Another factor has been that gold really didn’t respond all that well to news headlines as they came out predicting the collapse of the EU and world demonetization of currencies via the numerous quantitative and rescue plans that many government have put in place over the past 9-months. Yes, gold gained on this news but why should it rally further on without a new catalyst.
I don’t see the US Presidential election being the catalyst. The markets know the two candidates and either way it goes, there’s nothing that’s going to take the market by surprise.
The European Union is trying to stabilize things, not destabilize them. If Greece were to be denied the funds it desperately needs before the end of November to avoid declaring bankruptcy or if Spain doesn’t ask for funding and its interest rates were to soar because of that and Spain still didn’t ask for help, it’s probable that these events could send gold sharply higher.
Other catalysts that would be bullish for gold consist of Israel attacking Iran, Iran attacking Israel, or Iran blocking passage through the Straits of Hormuz.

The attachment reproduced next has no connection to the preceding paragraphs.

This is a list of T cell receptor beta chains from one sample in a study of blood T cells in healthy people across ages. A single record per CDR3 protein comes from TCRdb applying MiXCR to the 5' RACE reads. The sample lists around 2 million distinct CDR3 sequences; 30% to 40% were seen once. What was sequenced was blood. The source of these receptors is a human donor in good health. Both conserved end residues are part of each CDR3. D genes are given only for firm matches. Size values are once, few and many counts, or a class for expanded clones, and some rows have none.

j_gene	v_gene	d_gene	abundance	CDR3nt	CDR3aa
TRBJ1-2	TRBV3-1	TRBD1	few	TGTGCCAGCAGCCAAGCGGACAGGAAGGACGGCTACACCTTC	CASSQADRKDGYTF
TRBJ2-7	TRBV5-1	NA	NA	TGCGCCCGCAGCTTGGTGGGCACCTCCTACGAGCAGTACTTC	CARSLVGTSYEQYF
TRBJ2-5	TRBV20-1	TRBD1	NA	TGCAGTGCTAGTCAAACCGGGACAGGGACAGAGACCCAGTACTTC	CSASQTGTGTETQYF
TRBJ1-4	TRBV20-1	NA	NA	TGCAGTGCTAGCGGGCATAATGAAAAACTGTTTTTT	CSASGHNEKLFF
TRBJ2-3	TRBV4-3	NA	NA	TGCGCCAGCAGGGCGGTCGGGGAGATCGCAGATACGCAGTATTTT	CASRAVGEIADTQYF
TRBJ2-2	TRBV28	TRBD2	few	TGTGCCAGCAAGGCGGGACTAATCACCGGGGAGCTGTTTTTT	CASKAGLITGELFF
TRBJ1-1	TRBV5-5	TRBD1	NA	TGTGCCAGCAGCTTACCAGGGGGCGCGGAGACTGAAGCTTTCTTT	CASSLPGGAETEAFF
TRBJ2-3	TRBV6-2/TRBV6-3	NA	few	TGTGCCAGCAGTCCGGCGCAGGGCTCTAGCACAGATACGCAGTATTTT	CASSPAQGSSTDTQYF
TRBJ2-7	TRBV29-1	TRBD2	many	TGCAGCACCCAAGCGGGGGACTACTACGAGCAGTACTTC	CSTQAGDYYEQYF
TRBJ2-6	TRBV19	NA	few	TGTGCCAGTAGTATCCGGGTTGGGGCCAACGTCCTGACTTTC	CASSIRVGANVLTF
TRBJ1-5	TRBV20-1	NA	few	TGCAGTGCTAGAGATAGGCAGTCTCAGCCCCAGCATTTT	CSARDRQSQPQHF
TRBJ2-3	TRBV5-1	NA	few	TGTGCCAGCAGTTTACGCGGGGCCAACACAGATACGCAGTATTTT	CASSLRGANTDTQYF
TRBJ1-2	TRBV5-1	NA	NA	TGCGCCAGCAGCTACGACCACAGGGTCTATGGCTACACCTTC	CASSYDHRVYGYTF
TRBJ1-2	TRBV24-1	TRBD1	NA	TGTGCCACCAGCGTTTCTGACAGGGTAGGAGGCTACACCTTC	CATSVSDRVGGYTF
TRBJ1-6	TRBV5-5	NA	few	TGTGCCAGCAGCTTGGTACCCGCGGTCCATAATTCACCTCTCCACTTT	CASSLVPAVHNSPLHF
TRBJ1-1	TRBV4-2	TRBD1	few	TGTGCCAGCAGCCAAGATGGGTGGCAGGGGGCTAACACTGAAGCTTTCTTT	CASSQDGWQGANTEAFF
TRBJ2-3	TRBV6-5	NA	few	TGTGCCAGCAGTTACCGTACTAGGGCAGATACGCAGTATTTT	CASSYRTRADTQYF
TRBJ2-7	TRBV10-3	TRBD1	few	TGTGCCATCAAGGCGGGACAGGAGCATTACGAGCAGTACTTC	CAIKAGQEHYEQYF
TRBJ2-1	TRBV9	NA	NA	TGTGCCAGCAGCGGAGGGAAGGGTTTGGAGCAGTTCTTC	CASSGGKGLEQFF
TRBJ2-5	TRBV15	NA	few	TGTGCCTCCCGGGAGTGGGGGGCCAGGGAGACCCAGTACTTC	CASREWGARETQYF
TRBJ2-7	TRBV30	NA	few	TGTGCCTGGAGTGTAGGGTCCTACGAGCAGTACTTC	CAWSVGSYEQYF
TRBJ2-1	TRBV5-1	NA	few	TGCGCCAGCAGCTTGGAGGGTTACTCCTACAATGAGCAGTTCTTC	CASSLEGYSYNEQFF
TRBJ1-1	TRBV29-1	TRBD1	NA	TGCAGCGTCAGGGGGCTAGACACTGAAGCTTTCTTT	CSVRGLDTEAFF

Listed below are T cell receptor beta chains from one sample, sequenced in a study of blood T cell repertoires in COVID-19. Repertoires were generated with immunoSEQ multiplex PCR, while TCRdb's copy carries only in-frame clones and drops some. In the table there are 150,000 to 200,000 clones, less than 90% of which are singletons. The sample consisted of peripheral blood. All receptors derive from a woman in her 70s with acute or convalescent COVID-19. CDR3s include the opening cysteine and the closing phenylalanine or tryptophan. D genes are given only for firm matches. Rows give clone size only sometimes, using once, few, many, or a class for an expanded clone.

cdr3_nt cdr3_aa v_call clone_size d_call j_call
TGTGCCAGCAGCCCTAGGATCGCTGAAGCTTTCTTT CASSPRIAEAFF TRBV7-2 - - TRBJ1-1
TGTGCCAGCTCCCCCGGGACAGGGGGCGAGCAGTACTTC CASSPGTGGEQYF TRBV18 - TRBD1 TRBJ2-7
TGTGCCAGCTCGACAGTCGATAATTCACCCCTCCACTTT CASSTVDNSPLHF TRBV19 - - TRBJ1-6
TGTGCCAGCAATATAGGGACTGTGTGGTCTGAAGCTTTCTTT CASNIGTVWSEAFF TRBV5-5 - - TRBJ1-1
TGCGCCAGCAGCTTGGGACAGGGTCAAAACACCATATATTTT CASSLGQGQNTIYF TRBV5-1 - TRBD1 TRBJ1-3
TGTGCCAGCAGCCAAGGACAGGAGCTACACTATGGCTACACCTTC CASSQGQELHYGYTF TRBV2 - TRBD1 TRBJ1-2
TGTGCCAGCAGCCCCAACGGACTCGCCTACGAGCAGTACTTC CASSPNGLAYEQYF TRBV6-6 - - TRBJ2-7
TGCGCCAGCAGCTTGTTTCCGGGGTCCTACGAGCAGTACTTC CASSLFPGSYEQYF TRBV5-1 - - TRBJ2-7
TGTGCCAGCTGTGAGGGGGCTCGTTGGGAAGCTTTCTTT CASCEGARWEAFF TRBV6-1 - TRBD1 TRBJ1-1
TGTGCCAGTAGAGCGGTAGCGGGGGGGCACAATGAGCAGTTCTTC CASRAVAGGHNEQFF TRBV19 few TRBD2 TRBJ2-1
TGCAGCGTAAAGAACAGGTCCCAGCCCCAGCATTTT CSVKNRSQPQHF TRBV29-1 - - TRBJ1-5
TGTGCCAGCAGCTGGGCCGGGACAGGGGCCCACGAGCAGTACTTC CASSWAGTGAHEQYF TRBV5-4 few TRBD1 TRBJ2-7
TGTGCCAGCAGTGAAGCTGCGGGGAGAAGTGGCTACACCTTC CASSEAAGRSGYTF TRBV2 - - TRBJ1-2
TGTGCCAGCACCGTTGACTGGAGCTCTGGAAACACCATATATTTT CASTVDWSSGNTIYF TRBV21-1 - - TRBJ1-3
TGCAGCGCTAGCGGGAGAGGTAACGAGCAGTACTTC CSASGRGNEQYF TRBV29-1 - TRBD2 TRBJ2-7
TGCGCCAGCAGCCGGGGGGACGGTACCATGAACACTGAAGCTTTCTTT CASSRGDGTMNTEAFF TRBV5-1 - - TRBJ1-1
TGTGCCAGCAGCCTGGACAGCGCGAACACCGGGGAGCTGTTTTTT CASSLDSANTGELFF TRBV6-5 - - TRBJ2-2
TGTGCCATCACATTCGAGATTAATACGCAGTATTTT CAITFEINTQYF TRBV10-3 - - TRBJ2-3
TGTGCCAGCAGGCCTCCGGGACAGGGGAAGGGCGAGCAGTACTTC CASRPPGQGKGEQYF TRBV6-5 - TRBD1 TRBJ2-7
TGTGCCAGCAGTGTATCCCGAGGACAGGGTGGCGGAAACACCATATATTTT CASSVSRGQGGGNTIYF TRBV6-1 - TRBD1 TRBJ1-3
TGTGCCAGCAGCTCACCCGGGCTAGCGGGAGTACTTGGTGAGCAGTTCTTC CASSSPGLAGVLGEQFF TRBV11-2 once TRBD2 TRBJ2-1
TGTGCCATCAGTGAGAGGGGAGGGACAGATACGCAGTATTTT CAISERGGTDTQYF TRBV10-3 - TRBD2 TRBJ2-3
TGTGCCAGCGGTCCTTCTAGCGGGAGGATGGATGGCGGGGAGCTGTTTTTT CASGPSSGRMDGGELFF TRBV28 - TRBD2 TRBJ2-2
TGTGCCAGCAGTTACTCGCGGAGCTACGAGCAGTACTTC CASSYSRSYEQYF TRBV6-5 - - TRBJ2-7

The seasonal time for a bottom is past. Prices have followed the historical trend above and just need to close in the December Gold Futures over 1614.6, close on July 31, 2012 to have a winning year.
In my last Gold Report I wrote; ”I have been looking for the 1775-1800 range to be the first resistance point.” I did go on to say that more gains might be seen by year end. I’m still of that opinion, but not as certain as I was when I first said it. Read the Monthly Chart and especailly the Weekly Chart Comments below to see why.
The above Monthly Chart pattern remains in a solid bullish mode. The chart pattern is one of higher highs and higher lows, taking place about the 18-Month Moving Average of Closing Prices.
Even if prices were to roll down to 1661.6, the 18-Month Moving Average of Closes, I would anticipate that support on the first test of that level would hold. If prices close over this moving average at year-end, the year would end up with a gain from the July 26th date mentioned above.
I’ve displayed the Swingline Study on the above chart since it shows a classic pattern of a market making higher lows and higher highs. I’ve labeled the lows with a “red” arrow and the highs with a “blue” arrow. Keep in mind that prices are trading over the 18-Month Moving Average of Closing Prices. This formation is the definition of a Bull trend. The definition is broken down into a chart pattern of higher highs and higher lows taking place over the 18-Month Moving Average of Closes, without the Slow Stochastic Study being in an overbought condition.